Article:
We purchased in May a highland heifer that was to be bred in the fall. The boys were excited to use the trailer to go get her (a 6 hour trip one-way). She is the daintiest cow that I have ever seen—if a cow can be dainty. She has bangs that fall down across her eyes. Her horns are a bit daunting, but she is docile and almost shy with the boys. Her due date is April 15—a reason to be glad for that day.
One of our dogs was seen limping toward our pond. He always liked to swim. After chores the boys went toward the pond and found him drowned. Rather bizarre and unexplained, but one of the boys said that we could be glad that he died before we bought the rabbits and other animals. That dog was not one to get along with the other dogs or animals. It has been quiet without him stirring the other dogs to fight. “The Lord reigns…let the animals be glad.”
Jonas talked of becoming a jockey and a football player when he ‘grew up.’ Jonathan said, “How can you be small and a football player?” We heard of nothing else for awhile until Jonas mentioned that he would like to be a K-9 police officer. “What happened to being a jockey and a football player?” His response after great thought was, “Those were just childish whims.” I’m glad that God doesn’t give us all our childish whims….
Joey John has worked for over a year and a half to get an older dirt bike working. One thing after another caused difficulty, especially since the parts were no longer available. We all celebrated when he was able to complete the project and take it for a ride. We were all glad for him. In regards to his mechanical knowledge, Joey was informing all the boys that they needed to learn how to maintain our vehicles for future needs. James piped up and said, “I won’t be doing such things, my wife will do it,” as he gestured flamboyantly. Joey and I look at each other and wonder who in the world will marry this one? Reminds me of the verse in Proverbs 23:25, “May your father and mother be glad. May she who gave you birth rejoice.”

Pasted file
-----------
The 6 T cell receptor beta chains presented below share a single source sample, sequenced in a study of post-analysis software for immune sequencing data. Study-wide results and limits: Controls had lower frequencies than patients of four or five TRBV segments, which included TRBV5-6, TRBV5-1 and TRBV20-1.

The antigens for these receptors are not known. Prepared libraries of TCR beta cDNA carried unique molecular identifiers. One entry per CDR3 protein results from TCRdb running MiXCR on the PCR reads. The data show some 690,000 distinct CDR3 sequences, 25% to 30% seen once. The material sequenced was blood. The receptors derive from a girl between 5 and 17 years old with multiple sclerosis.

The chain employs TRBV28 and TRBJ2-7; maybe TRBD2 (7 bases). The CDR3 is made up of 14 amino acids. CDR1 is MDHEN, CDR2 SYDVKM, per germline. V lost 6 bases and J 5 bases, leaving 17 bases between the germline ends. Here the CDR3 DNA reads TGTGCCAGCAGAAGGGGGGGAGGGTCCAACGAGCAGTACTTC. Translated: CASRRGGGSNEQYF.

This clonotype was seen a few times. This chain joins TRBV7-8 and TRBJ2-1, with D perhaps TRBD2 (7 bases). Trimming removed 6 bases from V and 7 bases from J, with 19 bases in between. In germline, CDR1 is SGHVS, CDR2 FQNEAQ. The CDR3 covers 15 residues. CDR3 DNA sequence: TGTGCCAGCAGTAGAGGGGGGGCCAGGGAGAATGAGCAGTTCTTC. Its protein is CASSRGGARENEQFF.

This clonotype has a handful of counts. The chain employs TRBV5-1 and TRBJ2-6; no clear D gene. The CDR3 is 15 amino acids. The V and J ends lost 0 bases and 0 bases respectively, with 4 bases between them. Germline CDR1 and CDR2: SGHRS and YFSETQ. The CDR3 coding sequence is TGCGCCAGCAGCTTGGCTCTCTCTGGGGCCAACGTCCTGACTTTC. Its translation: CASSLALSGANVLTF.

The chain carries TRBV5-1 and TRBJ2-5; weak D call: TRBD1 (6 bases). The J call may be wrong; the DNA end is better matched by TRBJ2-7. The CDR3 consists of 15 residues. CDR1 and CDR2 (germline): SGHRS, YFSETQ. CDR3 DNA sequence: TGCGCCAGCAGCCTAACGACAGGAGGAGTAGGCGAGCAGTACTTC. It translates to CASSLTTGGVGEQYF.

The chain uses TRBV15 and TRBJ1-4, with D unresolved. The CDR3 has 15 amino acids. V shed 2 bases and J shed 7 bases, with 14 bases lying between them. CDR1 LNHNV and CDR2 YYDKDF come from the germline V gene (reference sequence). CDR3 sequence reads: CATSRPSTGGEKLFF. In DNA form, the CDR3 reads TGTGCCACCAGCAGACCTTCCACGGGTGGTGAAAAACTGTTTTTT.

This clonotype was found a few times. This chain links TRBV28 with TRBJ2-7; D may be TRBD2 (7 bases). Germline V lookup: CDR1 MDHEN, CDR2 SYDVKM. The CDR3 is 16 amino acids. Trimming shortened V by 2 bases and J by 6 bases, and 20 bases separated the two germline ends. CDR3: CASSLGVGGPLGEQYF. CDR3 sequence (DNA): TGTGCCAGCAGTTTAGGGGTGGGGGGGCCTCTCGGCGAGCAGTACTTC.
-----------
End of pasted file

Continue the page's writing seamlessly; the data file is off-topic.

Speaking of wives, and marriage and such…. James was speaking about how he was made. He said that he came from God and Mommy. Joey was sitting listening to him and asked, “What about me?” He responded quickly by saying, “Well, of course you, too.” I am so glad God knows where we have been and what to do with all of us.
Josh was riding the small dirt bike. I could hear him making his circles around the house. In a moment, I couldn’t hear it any more. I looked out the window to see if all was fine. I watched as the other boys didn’t even get off their horses, but rode quickly to where he was. I knew something was wrong. When I went out there, they were all huddled around him. He had missed his turn around the pond and gone up and over a rock that Jonathan had said, “Even we don’t go over it with our big bikes.” His little bike had gone over the boulder and left him half-way. Glad for helmets, glad for God’s guardian angels (again), glad for my heart still working. Glad again, for He Who guards the lives of His faithful ones.
After a particular long session instructing and correcting Joshua, we could hear him outside yelling, “Someone help me, I’m dying.” I’m so glad that our neighbors know us and know children….I’m also glad the times are getting shorter and the lessons are getting learned, although too slowly for both our sakes.
Photo by Joey Contreras Jr., 2010.
Michael is responding to instruction. Mike is a good little tormenter. I can often hear him from the back room saying, “You baby.” Jonathan will say, “No, I’m not.” Mike will again say, “You, baby.” “No, I’m not.” He can irk all of them…and he does. We should be thankful that he is finally talking---a slow process. Jonas was tired of Michael calling him and everyone else “Mom”, so he painstakingly taught him how to say, “broder” (brother). We’ve since worked on specific names for the ‘broders’---but even I don’t always get that right. But we are glad for his progress.
The conflict between Joshua and Michael continues to arise. Joshua, on one occasion, was heard to tell him, “Obey your elders.” I’m really, really glad that I don’t have twins of two certain young boys. Let everyone be glad.
Joey John has been preparing for the SAT, applying for schools, and taking a few classes at Reedley College in addition to his senior year at home. It has been quite the process for all of us to prepare him for college life. I am more nervous than he at what he will experience there, but I am so glad that the God, who holds our hands at home, can reach toward him where ever He directs him to go.
Joey let me have a taste of the empty nest, when he had a conference in San Francisco and took me with him. The boys seemed to think that it was a great party---alone with seven brothers. I was glad that it was only a weekend. Of course, our good friends kept them busy and entertained. We are glad for good friends.
We went camping for just a weekend. We were thankful for the little things—hot chocolate on a cold morning, stars over head, quiet—when the neighboring campers finally finished their loud music. I was glad for showers when we got home.